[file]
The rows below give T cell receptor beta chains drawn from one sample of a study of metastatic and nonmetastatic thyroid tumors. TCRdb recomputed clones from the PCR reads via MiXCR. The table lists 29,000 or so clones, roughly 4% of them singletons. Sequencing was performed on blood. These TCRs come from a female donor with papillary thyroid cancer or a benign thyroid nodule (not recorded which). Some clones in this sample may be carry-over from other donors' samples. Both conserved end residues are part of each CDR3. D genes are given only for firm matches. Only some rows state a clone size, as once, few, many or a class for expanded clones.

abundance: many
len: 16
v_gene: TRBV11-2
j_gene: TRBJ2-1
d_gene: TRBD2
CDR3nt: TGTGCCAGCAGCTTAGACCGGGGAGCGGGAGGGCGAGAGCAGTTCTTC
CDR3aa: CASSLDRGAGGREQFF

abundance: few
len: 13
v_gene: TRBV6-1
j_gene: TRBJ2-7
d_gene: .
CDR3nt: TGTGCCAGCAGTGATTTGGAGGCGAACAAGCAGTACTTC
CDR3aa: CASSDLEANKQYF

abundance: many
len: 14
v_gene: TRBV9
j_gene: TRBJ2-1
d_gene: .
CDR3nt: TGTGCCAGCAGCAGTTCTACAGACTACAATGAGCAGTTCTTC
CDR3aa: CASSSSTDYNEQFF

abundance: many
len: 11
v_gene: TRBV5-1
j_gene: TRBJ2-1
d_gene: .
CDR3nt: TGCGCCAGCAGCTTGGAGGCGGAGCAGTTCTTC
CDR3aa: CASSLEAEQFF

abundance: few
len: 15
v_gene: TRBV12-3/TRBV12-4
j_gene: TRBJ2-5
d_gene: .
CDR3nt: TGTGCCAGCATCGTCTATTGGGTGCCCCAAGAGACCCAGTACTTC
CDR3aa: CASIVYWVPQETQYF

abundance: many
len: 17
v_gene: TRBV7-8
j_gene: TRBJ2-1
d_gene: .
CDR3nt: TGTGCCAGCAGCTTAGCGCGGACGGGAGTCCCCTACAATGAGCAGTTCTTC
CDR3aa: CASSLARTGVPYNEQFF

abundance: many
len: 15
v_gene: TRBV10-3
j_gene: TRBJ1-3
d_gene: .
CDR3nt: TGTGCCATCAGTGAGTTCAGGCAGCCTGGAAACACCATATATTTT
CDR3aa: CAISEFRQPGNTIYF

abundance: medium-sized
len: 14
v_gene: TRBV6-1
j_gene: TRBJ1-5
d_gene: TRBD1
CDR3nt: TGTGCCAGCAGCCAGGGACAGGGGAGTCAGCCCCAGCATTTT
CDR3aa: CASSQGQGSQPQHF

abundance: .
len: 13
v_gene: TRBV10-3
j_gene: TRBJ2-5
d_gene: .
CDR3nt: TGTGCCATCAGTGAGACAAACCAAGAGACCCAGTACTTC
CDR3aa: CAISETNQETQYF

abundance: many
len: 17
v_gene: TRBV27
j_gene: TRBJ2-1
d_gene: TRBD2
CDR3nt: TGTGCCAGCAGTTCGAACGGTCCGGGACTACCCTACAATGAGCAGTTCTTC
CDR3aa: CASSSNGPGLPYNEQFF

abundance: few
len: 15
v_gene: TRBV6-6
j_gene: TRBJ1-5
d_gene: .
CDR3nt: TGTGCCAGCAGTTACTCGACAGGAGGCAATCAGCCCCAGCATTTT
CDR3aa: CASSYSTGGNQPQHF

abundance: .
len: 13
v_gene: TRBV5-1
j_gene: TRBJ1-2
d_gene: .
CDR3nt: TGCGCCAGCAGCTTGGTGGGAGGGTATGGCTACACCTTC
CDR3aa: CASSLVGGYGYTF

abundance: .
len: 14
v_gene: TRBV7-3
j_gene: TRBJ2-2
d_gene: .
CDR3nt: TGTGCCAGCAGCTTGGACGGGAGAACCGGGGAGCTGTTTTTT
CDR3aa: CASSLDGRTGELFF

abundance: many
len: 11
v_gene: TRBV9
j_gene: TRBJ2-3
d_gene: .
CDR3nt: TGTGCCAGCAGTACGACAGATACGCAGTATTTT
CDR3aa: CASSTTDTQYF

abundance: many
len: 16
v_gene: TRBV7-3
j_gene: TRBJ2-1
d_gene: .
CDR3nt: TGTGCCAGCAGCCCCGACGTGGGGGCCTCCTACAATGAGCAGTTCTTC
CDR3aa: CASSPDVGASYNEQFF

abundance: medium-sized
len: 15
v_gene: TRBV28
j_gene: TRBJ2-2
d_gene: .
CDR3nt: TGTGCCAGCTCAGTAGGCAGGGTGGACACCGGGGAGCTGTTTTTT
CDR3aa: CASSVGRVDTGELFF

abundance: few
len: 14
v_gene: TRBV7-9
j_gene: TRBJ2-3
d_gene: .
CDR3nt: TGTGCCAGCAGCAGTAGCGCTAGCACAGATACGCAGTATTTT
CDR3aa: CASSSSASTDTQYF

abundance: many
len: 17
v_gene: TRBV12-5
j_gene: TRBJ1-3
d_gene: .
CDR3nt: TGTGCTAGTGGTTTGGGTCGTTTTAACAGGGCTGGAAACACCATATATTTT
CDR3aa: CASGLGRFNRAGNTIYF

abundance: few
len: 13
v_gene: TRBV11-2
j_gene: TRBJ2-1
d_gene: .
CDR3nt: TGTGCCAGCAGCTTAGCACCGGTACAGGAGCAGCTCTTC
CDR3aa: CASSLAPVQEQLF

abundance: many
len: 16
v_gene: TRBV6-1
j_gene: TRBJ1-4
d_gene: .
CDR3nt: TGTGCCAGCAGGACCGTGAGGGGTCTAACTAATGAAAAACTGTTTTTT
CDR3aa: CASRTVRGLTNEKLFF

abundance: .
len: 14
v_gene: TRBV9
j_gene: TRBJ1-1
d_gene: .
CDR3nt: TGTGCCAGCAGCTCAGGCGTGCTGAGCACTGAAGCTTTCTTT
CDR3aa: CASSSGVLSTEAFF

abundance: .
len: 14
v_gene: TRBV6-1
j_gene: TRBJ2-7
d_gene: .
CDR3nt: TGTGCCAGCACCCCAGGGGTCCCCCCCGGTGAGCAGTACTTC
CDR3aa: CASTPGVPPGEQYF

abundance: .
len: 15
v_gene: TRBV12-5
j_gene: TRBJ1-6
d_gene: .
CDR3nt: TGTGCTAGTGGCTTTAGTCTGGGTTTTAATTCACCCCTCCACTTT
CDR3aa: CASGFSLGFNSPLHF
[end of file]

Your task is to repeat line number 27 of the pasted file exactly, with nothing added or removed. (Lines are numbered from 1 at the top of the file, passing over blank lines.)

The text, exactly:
d_gene: .